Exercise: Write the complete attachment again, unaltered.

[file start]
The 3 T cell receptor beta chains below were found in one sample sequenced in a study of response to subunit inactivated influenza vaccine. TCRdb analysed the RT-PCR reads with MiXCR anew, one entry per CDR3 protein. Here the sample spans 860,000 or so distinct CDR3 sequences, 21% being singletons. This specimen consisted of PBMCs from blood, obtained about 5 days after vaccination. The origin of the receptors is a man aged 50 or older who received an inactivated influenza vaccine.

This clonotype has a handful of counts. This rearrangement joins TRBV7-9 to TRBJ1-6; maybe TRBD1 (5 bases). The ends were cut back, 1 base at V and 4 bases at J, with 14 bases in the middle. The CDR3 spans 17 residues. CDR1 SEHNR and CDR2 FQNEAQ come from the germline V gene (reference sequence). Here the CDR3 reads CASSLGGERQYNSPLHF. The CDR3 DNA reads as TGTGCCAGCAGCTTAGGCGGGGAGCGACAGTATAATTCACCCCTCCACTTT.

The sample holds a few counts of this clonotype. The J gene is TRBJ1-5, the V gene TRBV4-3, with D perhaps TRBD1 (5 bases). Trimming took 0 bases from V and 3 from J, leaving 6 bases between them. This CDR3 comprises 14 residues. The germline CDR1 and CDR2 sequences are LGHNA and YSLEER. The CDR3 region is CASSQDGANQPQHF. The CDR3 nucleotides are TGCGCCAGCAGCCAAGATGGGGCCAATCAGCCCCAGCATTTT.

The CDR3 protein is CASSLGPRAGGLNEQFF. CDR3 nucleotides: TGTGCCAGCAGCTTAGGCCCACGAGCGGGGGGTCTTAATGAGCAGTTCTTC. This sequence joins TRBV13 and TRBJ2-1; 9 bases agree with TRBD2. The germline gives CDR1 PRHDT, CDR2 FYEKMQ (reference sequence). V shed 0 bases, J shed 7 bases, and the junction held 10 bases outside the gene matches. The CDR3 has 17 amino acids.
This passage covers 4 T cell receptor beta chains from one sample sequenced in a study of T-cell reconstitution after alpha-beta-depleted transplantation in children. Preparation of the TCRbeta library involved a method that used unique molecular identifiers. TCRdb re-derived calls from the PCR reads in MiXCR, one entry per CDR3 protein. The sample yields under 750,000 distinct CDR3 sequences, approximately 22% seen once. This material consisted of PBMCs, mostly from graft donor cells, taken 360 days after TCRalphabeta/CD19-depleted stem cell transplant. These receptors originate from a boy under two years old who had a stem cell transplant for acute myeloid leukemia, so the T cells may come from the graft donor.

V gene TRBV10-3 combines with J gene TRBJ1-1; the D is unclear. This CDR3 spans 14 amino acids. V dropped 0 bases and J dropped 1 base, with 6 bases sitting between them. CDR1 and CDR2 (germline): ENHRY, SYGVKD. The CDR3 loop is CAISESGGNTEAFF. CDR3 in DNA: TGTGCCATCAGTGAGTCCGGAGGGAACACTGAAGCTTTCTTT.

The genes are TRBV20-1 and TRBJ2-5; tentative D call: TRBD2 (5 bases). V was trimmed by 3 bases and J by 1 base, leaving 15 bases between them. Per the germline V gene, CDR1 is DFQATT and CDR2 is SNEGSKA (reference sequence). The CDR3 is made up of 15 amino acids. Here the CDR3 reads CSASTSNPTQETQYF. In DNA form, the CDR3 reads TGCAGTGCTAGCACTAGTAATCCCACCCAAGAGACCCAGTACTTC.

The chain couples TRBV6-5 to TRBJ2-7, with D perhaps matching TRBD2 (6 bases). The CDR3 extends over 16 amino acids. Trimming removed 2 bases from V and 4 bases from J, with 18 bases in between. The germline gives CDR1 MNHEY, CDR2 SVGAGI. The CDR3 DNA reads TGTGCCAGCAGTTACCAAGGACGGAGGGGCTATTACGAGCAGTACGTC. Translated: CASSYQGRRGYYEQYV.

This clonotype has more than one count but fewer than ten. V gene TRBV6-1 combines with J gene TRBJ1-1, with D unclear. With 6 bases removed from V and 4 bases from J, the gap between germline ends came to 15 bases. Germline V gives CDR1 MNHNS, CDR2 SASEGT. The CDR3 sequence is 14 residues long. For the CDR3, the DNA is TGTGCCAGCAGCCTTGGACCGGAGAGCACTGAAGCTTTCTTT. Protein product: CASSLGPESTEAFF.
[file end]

The 3 T cell receptor beta chains below were found in one sample sequenced in a study of response to subunit inactivated influenza vaccine. TCRdb analysed the RT-PCR reads with MiXCR anew, one entry per CDR3 protein. Here the sample spans 860,000 or so distinct CDR3 sequences, 21% being singletons. This specimen consisted of PBMCs from blood, obtained about 5 days after vaccination. The origin of the receptors is a man aged 50 or older who received an inactivated influenza vaccine.

This clonotype has a handful of counts. This rearrangement joins TRBV7-9 to TRBJ1-6; maybe TRBD1 (5 bases). The ends were cut back, 1 base at V and 4 bases at J, with 14 bases in the middle. The CDR3 spans 17 residues. CDR1 SEHNR and CDR2 FQNEAQ come from the germline V gene (reference sequence). Here the CDR3 reads CASSLGGERQYNSPLHF. The CDR3 DNA reads as TGTGCCAGCAGCTTAGGCGGGGAGCGACAGTATAATTCACCCCTCCACTTT.

The sample holds a few counts of this clonotype. The J gene is TRBJ1-5, the V gene TRBV4-3, with D perhaps TRBD1 (5 bases). Trimming took 0 bases from V and 3 from J, leaving 6 bases between them. This CDR3 comprises 14 residues. The germline CDR1 and CDR2 sequences are LGHNA and YSLEER. The CDR3 region is CASSQDGANQPQHF. The CDR3 nucleotides are TGCGCCAGCAGCCAAGATGGGGCCAATCAGCCCCAGCATTTT.

The CDR3 protein is CASSLGPRAGGLNEQFF. CDR3 nucleotides: TGTGCCAGCAGCTTAGGCCCACGAGCGGGGGGTCTTAATGAGCAGTTCTTC. This sequence joins TRBV13 and TRBJ2-1; 9 bases agree with TRBD2. The germline gives CDR1 PRHDT, CDR2 FYEKMQ (reference sequence). V shed 0 bases, J shed 7 bases, and the junction held 10 bases outside the gene matches. The CDR3 has 17 amino acids.
This passage covers 4 T cell receptor beta chains from one sample sequenced in a study of T-cell reconstitution after alpha-beta-depleted transplantation in children. Preparation of the TCRbeta library involved a method that used unique molecular identifiers. TCRdb re-derived calls from the PCR reads in MiXCR, one entry per CDR3 protein. The sample yields under 750,000 distinct CDR3 sequences, approximately 22% seen once. This material consisted of PBMCs, mostly from graft donor cells, taken 360 days after TCRalphabeta/CD19-depleted stem cell transplant. These receptors originate from a boy under two years old who had a stem cell transplant for acute myeloid leukemia, so the T cells may come from the graft donor.

V gene TRBV10-3 combines with J gene TRBJ1-1; the D is unclear. This CDR3 spans 14 amino acids. V dropped 0 bases and J dropped 1 base, with 6 bases sitting between them. CDR1 and CDR2 (germline): ENHRY, SYGVKD. The CDR3 loop is CAISESGGNTEAFF. CDR3 in DNA: TGTGCCATCAGTGAGTCCGGAGGGAACACTGAAGCTTTCTTT.

The genes are TRBV20-1 and TRBJ2-5; tentative D call: TRBD2 (5 bases). V was trimmed by 3 bases and J by 1 base, leaving 15 bases between them. Per the germline V gene, CDR1 is DFQATT and CDR2 is SNEGSKA (reference sequence). The CDR3 is made up of 15 amino acids. Here the CDR3 reads CSASTSNPTQETQYF. In DNA form, the CDR3 reads TGCAGTGCTAGCACTAGTAATCCCACCCAAGAGACCCAGTACTTC.

The chain couples TRBV6-5 to TRBJ2-7, with D perhaps matching TRBD2 (6 bases). The CDR3 extends over 16 amino acids. Trimming removed 2 bases from V and 4 bases from J, with 18 bases in between. The germline gives CDR1 MNHEY, CDR2 SVGAGI. The CDR3 DNA reads TGTGCCAGCAGTTACCAAGGACGGAGGGGCTATTACGAGCAGTACGTC. Translated: CASSYQGRRGYYEQYV.

This clonotype has more than one count but fewer than ten. V gene TRBV6-1 combines with J gene TRBJ1-1, with D unclear. With 6 bases removed from V and 4 bases from J, the gap between germline ends came to 15 bases. Germline V gives CDR1 MNHNS, CDR2 SASEGT. The CDR3 sequence is 14 residues long. For the CDR3, the DNA is TGTGCCAGCAGCCTTGGACCGGAGAGCACTGAAGCTTTCTTT. Protein product: CASSLGPESTEAFF.